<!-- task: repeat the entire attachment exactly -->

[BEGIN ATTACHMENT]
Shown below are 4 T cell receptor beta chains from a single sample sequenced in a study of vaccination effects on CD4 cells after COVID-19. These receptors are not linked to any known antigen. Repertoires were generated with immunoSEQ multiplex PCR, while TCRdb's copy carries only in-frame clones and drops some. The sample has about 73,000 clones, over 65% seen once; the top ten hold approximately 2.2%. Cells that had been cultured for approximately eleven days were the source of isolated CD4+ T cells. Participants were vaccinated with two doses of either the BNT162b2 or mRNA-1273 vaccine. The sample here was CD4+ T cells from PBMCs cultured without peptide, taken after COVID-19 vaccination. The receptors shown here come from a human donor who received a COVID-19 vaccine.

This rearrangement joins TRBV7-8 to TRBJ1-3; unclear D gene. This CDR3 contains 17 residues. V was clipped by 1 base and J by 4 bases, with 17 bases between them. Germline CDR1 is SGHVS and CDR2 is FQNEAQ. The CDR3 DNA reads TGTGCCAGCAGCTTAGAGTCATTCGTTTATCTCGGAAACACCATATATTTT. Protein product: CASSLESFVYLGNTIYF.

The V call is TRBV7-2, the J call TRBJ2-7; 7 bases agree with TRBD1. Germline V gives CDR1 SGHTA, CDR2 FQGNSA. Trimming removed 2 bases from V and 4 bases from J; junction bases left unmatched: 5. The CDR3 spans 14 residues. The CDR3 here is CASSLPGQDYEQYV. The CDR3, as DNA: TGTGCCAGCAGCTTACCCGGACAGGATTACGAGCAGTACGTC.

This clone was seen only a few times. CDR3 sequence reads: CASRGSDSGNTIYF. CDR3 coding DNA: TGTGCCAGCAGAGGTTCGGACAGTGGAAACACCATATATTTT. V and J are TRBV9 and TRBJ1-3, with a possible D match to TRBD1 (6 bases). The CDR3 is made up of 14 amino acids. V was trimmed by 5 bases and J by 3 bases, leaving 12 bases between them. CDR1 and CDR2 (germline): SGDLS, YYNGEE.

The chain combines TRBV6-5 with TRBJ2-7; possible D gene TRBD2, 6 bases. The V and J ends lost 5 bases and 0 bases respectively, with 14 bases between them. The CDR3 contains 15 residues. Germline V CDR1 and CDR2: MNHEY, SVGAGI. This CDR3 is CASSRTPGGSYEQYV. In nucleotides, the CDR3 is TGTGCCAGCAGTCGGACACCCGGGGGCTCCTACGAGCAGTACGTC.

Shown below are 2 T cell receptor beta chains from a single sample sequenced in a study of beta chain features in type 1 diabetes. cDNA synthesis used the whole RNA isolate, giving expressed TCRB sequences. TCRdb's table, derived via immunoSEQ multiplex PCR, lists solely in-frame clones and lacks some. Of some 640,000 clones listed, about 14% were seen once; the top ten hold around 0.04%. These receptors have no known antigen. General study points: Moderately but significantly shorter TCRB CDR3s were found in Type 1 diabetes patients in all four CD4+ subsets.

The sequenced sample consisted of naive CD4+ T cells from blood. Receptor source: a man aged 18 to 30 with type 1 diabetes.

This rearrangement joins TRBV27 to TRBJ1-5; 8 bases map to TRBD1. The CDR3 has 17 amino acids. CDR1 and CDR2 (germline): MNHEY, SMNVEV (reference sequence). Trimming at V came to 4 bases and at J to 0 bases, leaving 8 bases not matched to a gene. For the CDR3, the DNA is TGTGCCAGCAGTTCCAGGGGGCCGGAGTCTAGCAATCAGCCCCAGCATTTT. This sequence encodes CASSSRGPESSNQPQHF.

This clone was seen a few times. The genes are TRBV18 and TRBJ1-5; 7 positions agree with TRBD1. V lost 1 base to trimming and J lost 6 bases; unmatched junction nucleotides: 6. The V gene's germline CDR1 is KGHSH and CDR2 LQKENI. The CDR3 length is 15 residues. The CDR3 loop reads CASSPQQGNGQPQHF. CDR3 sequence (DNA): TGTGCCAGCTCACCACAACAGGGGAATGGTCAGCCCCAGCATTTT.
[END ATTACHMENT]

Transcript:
Shown below are 4 T cell receptor beta chains from a single sample sequenced in a study of vaccination effects on CD4 cells after COVID-19. These receptors are not linked to any known antigen. Repertoires were generated with immunoSEQ multiplex PCR, while TCRdb's copy carries only in-frame clones and drops some. The sample has about 73,000 clones, over 65% seen once; the top ten hold approximately 2.2%. Cells that had been cultured for approximately eleven days were the source of isolated CD4+ T cells. Participants were vaccinated with two doses of either the BNT162b2 or mRNA-1273 vaccine. The sample here was CD4+ T cells from PBMCs cultured without peptide, taken after COVID-19 vaccination. The receptors shown here come from a human donor who received a COVID-19 vaccine.

This rearrangement joins TRBV7-8 to TRBJ1-3; unclear D gene. This CDR3 contains 17 residues. V was clipped by 1 base and J by 4 bases, with 17 bases between them. Germline CDR1 is SGHVS and CDR2 is FQNEAQ. The CDR3 DNA reads TGTGCCAGCAGCTTAGAGTCATTCGTTTATCTCGGAAACACCATATATTTT. Protein product: CASSLESFVYLGNTIYF.

The V call is TRBV7-2, the J call TRBJ2-7; 7 bases agree with TRBD1. Germline V gives CDR1 SGHTA, CDR2 FQGNSA. Trimming removed 2 bases from V and 4 bases from J; junction bases left unmatched: 5. The CDR3 spans 14 residues. The CDR3 here is CASSLPGQDYEQYV. The CDR3, as DNA: TGTGCCAGCAGCTTACCCGGACAGGATTACGAGCAGTACGTC.

This clone was seen only a few times. CDR3 sequence reads: CASRGSDSGNTIYF. CDR3 coding DNA: TGTGCCAGCAGAGGTTCGGACAGTGGAAACACCATATATTTT. V and J are TRBV9 and TRBJ1-3, with a possible D match to TRBD1 (6 bases). The CDR3 is made up of 14 amino acids. V was trimmed by 5 bases and J by 3 bases, leaving 12 bases between them. CDR1 and CDR2 (germline): SGDLS, YYNGEE.

The chain combines TRBV6-5 with TRBJ2-7; possible D gene TRBD2, 6 bases. The V and J ends lost 5 bases and 0 bases respectively, with 14 bases between them. The CDR3 contains 15 residues. Germline V CDR1 and CDR2: MNHEY, SVGAGI. This CDR3 is CASSRTPGGSYEQYV. In nucleotides, the CDR3 is TGTGCCAGCAGTCGGACACCCGGGGGCTCCTACGAGCAGTACGTC.

Shown below are 2 T cell receptor beta chains from a single sample sequenced in a study of beta chain features in type 1 diabetes. cDNA synthesis used the whole RNA isolate, giving expressed TCRB sequences. TCRdb's table, derived via immunoSEQ multiplex PCR, lists solely in-frame clones and lacks some. Of some 640,000 clones listed, about 14% were seen once; the top ten hold around 0.04%. These receptors have no known antigen. General study points: Moderately but significantly shorter TCRB CDR3s were found in Type 1 diabetes patients in all four CD4+ subsets.

The sequenced sample consisted of naive CD4+ T cells from blood. Receptor source: a man aged 18 to 30 with type 1 diabetes.

This rearrangement joins TRBV27 to TRBJ1-5; 8 bases map to TRBD1. The CDR3 has 17 amino acids. CDR1 and CDR2 (germline): MNHEY, SMNVEV (reference sequence). Trimming at V came to 4 bases and at J to 0 bases, leaving 8 bases not matched to a gene. For the CDR3, the DNA is TGTGCCAGCAGTTCCAGGGGGCCGGAGTCTAGCAATCAGCCCCAGCATTTT. This sequence encodes CASSSRGPESSNQPQHF.

This clone was seen a few times. The genes are TRBV18 and TRBJ1-5; 7 positions agree with TRBD1. V lost 1 base to trimming and J lost 6 bases; unmatched junction nucleotides: 6. The V gene's germline CDR1 is KGHSH and CDR2 LQKENI. The CDR3 length is 15 residues. The CDR3 loop reads CASSPQQGNGQPQHF. CDR3 sequence (DNA): TGTGCCAGCTCACCACAACAGGGGAATGGTCAGCCCCAGCATTTT.